Up to 20 percent of Medicare expenditures are going to fraudulent claims, the keynote presenter on the final day of HIMSS 2010 said.

Independent fraud investigator Harry Markopolos said the government is doing a poor job of monitoring the money it spends on healthcare. Interviewed by CNN medical correspondent Sanjay Gupta, M.D., Markopolos noted that the fraudulent practices run the gamut from billing on behalf of dead patients or dead physicians to upcoding claims, and asking for more than is deserved. "Medicare fraud is pervasive," Markopolos said. "Wall Street is second fiddle to the health care industry."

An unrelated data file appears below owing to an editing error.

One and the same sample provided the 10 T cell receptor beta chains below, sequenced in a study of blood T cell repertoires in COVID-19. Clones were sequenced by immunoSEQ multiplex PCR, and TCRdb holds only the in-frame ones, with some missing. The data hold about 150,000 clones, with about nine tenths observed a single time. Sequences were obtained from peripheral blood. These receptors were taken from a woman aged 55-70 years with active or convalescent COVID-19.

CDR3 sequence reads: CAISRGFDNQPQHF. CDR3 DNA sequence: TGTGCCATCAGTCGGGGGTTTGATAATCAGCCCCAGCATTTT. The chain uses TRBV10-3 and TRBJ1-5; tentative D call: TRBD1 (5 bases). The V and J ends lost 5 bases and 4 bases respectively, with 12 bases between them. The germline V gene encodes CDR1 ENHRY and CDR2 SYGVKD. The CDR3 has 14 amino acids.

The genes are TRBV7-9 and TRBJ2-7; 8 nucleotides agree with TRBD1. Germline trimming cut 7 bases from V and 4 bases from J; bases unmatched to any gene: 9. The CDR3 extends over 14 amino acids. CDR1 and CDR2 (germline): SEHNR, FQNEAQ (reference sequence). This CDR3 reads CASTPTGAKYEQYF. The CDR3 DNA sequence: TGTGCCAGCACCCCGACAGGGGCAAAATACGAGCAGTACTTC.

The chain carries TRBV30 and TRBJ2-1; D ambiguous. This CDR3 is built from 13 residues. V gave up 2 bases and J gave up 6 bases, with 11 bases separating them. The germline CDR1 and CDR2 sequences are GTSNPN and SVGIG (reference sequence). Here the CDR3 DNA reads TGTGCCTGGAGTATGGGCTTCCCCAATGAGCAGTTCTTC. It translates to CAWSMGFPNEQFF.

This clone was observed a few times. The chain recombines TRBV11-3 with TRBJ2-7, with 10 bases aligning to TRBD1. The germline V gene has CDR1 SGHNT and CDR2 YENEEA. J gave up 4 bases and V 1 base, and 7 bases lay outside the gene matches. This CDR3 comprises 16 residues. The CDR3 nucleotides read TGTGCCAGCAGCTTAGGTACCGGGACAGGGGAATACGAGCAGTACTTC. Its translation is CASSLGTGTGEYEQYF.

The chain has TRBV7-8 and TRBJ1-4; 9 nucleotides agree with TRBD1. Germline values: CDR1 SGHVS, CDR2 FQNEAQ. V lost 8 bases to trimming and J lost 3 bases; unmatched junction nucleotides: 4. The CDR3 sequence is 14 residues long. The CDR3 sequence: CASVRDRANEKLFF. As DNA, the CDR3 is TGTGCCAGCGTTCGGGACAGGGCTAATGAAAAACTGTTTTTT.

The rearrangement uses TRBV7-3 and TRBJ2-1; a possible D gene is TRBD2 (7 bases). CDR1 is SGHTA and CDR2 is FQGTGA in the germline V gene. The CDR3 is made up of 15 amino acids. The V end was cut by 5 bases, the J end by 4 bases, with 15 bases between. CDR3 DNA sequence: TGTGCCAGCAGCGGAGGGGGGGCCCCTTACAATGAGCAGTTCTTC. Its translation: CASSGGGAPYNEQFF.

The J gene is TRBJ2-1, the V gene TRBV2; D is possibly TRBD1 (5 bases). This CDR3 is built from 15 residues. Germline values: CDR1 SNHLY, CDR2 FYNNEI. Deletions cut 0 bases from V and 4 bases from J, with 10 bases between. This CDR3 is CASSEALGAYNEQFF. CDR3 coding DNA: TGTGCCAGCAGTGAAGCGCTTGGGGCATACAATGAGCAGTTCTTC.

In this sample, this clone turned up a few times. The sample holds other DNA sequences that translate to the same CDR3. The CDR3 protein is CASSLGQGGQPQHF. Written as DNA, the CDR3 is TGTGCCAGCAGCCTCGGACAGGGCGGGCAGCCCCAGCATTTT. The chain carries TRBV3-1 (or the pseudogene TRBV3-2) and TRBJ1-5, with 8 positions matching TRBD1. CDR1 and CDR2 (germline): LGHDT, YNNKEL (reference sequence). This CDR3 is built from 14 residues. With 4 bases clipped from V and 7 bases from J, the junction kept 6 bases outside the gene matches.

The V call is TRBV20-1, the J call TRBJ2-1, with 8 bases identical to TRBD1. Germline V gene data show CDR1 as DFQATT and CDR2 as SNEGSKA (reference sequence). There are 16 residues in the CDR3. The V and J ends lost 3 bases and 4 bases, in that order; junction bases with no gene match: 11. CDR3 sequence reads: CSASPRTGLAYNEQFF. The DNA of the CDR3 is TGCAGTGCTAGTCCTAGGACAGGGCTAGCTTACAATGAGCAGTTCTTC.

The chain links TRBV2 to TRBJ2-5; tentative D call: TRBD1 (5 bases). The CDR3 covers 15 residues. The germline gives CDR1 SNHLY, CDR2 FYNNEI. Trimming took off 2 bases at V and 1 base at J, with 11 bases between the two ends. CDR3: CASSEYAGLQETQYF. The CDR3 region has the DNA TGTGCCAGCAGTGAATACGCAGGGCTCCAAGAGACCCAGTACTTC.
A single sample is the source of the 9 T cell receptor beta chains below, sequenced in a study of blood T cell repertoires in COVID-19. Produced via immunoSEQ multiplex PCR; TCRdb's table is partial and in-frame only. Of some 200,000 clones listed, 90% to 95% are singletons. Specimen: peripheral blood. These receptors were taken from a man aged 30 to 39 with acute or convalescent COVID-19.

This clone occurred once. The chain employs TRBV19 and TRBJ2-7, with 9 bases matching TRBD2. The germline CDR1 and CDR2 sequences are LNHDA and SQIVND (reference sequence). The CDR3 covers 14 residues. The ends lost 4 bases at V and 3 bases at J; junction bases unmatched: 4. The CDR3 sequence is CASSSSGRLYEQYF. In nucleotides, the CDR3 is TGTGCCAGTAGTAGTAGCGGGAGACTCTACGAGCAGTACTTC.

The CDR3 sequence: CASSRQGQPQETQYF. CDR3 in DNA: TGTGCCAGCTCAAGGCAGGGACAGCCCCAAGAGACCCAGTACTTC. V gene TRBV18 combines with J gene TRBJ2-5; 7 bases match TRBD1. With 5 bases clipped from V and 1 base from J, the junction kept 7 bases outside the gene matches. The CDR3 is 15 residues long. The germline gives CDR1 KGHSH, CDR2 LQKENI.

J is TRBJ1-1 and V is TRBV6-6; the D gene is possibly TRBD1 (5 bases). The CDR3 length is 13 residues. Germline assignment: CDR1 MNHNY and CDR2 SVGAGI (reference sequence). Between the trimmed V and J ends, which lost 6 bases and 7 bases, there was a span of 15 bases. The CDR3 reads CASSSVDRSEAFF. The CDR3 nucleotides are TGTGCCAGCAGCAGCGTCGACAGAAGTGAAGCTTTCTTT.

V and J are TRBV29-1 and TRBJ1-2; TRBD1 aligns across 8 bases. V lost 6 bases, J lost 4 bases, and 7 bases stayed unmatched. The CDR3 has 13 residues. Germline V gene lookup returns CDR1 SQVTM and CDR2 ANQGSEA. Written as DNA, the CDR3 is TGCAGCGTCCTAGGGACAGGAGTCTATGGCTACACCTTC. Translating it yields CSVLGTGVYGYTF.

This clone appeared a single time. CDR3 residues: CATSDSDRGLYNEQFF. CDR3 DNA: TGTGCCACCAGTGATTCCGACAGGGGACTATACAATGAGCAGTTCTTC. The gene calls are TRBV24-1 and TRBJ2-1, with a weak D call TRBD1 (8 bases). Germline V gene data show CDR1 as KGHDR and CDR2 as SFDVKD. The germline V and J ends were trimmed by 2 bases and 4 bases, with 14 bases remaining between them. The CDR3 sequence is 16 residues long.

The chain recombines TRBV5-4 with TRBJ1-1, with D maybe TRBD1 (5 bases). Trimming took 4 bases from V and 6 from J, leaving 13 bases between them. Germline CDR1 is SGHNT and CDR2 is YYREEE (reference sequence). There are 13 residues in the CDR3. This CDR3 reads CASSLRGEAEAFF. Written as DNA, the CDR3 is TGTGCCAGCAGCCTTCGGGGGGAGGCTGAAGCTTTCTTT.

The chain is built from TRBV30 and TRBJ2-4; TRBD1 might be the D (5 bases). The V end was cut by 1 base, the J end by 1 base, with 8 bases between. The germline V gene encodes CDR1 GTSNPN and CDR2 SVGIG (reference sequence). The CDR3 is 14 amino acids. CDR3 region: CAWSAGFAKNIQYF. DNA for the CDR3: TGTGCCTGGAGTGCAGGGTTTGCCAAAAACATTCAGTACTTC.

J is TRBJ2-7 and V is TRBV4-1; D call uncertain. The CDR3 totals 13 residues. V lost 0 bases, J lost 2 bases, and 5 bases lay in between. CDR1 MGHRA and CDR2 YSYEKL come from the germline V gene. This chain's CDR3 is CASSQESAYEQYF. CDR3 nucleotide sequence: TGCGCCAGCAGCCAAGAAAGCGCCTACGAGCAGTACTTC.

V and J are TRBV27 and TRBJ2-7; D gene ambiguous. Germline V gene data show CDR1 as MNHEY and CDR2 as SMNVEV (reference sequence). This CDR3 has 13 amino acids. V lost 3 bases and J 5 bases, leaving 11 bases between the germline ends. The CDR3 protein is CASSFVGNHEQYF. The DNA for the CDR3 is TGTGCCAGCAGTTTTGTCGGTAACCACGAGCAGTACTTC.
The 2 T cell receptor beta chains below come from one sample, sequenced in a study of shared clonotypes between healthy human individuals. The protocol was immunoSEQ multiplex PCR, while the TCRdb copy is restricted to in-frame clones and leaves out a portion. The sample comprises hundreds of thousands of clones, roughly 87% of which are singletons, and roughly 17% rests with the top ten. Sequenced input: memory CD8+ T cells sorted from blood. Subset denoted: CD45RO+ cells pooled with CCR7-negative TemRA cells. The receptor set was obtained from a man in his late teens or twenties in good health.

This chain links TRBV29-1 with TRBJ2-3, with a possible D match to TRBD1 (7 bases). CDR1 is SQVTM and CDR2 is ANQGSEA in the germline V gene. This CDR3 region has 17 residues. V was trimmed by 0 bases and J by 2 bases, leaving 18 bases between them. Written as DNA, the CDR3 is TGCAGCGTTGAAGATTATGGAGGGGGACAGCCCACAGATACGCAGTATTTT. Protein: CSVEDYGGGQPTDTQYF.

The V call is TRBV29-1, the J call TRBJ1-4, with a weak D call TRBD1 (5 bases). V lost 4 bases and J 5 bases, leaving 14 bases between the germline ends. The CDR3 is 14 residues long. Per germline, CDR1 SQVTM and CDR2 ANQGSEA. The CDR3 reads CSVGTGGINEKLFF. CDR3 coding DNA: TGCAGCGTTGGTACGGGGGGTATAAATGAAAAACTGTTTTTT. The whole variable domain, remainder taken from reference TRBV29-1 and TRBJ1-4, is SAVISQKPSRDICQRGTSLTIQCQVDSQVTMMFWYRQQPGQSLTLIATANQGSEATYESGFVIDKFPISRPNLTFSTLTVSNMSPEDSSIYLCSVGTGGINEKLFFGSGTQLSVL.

Upcoding is the most common method of fraud, Markopolos noted. Part of the problem stems from the very complexity of billing rules, he added. "Physicians are not trained to bill."

Celebrated for his work exposing the ponzi scheme of Bernard Madoff, Markopolos said that health information technology is a double-edged sword when it comes to fraud. "The EHR can make fraud easier to find, but also makes it easier to camouflage." He urged the industry to get its own act together, or face the prospects of an intense legal crackdown, which would likely include the use of undercover patients seeking to ferret out unscrupulous providers.

--Gary Baldwin

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